"There's the door, use it," Hoffman angrily orders the obnoxious detective without raising his voice. Clearly no angel, Hoffman shows his softer side at home with his wife (Patricia Clarkson) and their daughter.

With "Hill Street Blues," "L.A. Law" and "NYPD Blue" already heading his resume, "Murder One" is quintessential Bochco, a well-acted, smartly written, meticulously presented hour that turns the law inside out while telling a good story that makes you feel like you're spying on these people through a peephole. Created by Bochco, Charles H. Eglee and Channing Gibson, it has that irresistible thing that identifies a series as a creative success: You can't wait for it to return.

*

"Hudson Street" you can wait on.

Nonetheless, this is a fairly pleasing little comedy that offers Danza and Lori Loughlin some nice moments as one of those familiar, oddly matched, argumentative couples en route to a meaningful relationship, but saves its best banter for the squad room.

Danza is New Jersey police Det. Tony Canetti, who shares custody of his 10-year-old son, Mickey (Frankie J. Galasso), with his former wife. Loughlin is newspaper obit writer Melanie Clifford. He's a "press-hating, anti-civil rights, lock-em'-up reactionary," she's a neurotic liberal. In sitcoms, this spells romance.

Although Mickey is one of those over-smart little TV twirps you love to hate, Tony and Melanie are likable characters that wear well, and Tony's cop colleagues are an amusing bunch.

After going out on an arranged date and shooting some pool, Tony and Mickey appear hopelessly apart on everything, and obviously this fleeting trial is over. Except . . . Melanie gets assigned to the police beat, where she'll be working down the hall from Tony, and you know how these things go.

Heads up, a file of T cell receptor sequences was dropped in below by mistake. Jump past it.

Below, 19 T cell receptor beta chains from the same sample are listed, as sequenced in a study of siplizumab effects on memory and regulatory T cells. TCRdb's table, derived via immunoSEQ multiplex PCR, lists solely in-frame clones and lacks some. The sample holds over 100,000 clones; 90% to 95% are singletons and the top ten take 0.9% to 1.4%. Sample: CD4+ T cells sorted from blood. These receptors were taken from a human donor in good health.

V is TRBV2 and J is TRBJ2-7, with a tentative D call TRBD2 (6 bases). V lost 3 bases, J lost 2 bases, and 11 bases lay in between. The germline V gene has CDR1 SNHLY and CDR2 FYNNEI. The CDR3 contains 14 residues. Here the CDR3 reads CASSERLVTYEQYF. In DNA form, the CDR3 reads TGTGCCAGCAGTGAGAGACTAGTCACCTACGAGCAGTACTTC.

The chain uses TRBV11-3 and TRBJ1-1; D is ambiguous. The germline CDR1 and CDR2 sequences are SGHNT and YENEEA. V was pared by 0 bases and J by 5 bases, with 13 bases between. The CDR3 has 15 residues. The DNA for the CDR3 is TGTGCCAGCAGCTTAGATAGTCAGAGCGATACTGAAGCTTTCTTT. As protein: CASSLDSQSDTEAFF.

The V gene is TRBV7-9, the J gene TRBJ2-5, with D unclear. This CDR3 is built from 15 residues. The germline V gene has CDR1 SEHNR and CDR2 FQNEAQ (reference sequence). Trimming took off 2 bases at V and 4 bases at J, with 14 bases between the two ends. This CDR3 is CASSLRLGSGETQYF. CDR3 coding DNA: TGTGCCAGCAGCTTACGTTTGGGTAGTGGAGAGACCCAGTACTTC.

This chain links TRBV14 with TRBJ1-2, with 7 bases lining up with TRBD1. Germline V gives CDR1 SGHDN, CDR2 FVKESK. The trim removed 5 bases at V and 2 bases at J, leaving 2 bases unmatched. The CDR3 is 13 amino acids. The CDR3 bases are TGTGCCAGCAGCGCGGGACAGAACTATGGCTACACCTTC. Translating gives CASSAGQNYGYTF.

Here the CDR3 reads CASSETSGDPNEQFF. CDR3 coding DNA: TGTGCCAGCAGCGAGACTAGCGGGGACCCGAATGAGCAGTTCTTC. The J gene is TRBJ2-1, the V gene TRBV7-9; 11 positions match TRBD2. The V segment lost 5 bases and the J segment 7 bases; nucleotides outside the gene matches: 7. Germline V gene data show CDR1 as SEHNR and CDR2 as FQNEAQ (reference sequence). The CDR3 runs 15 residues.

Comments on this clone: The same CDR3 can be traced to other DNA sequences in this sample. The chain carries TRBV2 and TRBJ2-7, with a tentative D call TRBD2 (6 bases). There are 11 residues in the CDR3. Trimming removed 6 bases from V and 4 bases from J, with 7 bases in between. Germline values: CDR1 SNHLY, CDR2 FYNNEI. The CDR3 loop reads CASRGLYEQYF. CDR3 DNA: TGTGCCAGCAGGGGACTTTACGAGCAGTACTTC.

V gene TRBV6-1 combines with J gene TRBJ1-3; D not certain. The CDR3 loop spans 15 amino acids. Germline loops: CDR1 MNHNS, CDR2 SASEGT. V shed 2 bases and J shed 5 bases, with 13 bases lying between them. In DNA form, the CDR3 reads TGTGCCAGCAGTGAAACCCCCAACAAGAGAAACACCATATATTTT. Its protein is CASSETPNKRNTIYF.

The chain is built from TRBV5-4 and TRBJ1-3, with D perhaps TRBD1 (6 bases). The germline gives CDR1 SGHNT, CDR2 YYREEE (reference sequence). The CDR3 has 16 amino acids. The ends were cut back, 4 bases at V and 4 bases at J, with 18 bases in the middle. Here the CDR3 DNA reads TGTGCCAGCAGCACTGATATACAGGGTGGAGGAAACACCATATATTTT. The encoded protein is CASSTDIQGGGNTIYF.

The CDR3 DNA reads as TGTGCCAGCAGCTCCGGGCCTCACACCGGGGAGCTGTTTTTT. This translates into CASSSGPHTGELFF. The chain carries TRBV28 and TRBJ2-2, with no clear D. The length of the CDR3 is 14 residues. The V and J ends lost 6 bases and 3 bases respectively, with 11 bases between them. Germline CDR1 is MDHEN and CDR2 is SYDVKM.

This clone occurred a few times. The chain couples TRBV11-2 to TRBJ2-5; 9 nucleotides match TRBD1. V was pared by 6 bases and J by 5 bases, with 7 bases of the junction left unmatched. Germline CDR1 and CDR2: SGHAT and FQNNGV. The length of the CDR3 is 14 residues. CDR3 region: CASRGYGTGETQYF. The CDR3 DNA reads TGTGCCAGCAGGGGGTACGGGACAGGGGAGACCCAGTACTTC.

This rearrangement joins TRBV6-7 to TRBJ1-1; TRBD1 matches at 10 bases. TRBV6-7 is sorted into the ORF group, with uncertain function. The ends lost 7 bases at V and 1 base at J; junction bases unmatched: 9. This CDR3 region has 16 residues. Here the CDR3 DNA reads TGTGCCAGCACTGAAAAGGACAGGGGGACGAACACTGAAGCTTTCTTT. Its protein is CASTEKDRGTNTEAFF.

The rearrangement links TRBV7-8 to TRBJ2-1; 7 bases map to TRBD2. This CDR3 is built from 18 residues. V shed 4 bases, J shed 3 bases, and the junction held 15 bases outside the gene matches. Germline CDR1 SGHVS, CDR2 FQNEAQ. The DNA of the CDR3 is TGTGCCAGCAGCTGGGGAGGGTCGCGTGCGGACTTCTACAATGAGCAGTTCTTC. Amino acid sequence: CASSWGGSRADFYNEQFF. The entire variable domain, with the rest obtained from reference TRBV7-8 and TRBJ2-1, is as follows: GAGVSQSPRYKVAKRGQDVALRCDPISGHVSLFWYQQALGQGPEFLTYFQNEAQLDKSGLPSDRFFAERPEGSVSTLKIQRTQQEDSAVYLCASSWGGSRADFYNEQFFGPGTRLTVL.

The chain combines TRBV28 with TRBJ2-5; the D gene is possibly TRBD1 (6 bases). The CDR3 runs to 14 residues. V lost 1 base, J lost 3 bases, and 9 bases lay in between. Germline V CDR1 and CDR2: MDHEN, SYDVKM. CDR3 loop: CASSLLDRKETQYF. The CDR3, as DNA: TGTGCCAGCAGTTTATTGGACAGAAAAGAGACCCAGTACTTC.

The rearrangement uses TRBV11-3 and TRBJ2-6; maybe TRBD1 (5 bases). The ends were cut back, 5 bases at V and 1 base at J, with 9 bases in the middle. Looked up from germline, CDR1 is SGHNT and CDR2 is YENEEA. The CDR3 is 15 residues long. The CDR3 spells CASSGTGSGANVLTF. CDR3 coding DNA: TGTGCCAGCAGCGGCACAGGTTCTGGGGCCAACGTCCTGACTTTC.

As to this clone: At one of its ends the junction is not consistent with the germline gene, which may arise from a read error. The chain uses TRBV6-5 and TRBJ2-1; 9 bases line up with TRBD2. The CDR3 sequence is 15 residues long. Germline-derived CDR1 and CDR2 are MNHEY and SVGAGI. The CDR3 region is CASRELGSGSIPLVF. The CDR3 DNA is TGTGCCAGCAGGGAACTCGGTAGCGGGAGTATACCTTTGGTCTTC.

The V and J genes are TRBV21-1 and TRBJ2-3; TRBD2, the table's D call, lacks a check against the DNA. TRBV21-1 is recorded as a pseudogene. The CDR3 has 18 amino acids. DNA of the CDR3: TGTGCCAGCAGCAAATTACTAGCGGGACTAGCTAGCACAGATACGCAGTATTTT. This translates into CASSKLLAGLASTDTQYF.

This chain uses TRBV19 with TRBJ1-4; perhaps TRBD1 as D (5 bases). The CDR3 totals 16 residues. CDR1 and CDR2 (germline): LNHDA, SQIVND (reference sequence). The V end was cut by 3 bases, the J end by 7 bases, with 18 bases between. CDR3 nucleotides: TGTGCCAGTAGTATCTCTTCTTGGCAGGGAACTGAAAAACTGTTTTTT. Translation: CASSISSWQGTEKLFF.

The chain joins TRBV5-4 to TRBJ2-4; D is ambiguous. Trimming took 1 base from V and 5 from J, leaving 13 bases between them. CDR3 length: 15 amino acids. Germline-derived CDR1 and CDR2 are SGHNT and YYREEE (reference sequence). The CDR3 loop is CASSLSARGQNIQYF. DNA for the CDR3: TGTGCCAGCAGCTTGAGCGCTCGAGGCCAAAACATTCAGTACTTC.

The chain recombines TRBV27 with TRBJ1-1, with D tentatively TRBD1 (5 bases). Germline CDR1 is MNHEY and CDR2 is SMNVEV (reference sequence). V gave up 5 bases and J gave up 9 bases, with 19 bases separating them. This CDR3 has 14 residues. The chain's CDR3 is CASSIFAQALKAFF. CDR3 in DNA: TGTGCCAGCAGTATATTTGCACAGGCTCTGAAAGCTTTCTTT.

Rack 'em.

*

"The Pursuit of Happiness," meanwhile, is no "Frasier," the Emmy-laden hit it follows. What it does have is the affability of Tom Amandes as Chicago attorney Steve Gerard, who learns in a single day that his best friend and office mate, Alex (Brad Garrett), is gay, his wife (Melinda McGraw) has lost her job and his sponging brother (Larry Miller) is moving in with them.

It's not enough.

Although Alex's revelation and sordid law practice add some juice ("People hate lawyers more than they hate gays," he notes), and Meredith Scott Lynn raises some steam as the office's caustic receptionist, the debut of "The Pursuit of Happiness" has too many rounded edges to offer viewers a compelling reason to return for a second sampling.

* "Hudson Street" premieres at 8:30 tonight on ABC (Channels 7, 3 and 42).

* "The Pursuit of Happiness" premieres at 9:30 p.m. on NBC (Channels 4 and 36).

* "Murder One" premieres at 10 p.m. on ABC (Channels 7, 3 and 42); it will air in that spot for three weeks, then will move to its regular time slot of 10 p.m. Thursday on Oct. 12.